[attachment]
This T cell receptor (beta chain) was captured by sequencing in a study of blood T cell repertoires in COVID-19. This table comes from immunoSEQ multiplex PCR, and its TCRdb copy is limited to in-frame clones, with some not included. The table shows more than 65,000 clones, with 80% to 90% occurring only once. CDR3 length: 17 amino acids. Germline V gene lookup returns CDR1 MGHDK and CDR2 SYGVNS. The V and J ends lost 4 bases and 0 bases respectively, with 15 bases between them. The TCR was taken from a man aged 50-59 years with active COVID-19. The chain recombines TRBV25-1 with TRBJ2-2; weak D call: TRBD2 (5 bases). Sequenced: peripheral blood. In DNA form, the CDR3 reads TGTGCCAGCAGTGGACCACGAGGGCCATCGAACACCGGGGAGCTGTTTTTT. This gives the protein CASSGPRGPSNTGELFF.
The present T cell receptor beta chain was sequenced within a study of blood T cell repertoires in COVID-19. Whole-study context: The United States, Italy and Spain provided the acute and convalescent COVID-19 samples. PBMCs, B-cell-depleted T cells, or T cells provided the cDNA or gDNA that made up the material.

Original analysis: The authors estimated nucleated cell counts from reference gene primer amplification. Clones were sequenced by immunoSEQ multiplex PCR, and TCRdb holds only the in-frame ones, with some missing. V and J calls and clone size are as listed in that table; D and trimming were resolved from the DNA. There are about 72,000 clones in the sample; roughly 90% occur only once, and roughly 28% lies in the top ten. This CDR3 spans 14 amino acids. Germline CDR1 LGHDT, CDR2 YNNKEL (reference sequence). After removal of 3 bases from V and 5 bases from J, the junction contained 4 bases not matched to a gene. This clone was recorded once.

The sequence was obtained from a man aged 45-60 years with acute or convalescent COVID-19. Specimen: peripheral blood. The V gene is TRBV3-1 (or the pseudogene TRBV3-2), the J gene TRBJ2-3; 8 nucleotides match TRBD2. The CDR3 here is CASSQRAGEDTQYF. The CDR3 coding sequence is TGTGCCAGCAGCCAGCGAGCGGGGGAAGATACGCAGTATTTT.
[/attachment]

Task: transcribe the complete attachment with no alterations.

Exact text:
This T cell receptor (beta chain) was captured by sequencing in a study of blood T cell repertoires in COVID-19. This table comes from immunoSEQ multiplex PCR, and its TCRdb copy is limited to in-frame clones, with some not included. The table shows more than 65,000 clones, with 80% to 90% occurring only once. CDR3 length: 17 amino acids. Germline V gene lookup returns CDR1 MGHDK and CDR2 SYGVNS. The V and J ends lost 4 bases and 0 bases respectively, with 15 bases between them. The TCR was taken from a man aged 50-59 years with active COVID-19. The chain recombines TRBV25-1 with TRBJ2-2; weak D call: TRBD2 (5 bases). Sequenced: peripheral blood. In DNA form, the CDR3 reads TGTGCCAGCAGTGGACCACGAGGGCCATCGAACACCGGGGAGCTGTTTTTT. This gives the protein CASSGPRGPSNTGELFF.
The present T cell receptor beta chain was sequenced within a study of blood T cell repertoires in COVID-19. Whole-study context: The United States, Italy and Spain provided the acute and convalescent COVID-19 samples. PBMCs, B-cell-depleted T cells, or T cells provided the cDNA or gDNA that made up the material.

Original analysis: The authors estimated nucleated cell counts from reference gene primer amplification. Clones were sequenced by immunoSEQ multiplex PCR, and TCRdb holds only the in-frame ones, with some missing. V and J calls and clone size are as listed in that table; D and trimming were resolved from the DNA. There are about 72,000 clones in the sample; roughly 90% occur only once, and roughly 28% lies in the top ten. This CDR3 spans 14 amino acids. Germline CDR1 LGHDT, CDR2 YNNKEL (reference sequence). After removal of 3 bases from V and 5 bases from J, the junction contained 4 bases not matched to a gene. This clone was recorded once.

The sequence was obtained from a man aged 45-60 years with acute or convalescent COVID-19. Specimen: peripheral blood. The V gene is TRBV3-1 (or the pseudogene TRBV3-2), the J gene TRBJ2-3; 8 nucleotides match TRBD2. The CDR3 here is CASSQRAGEDTQYF. The CDR3 coding sequence is TGTGCCAGCAGCCAGCGAGCGGGGGAAGATACGCAGTATTTT.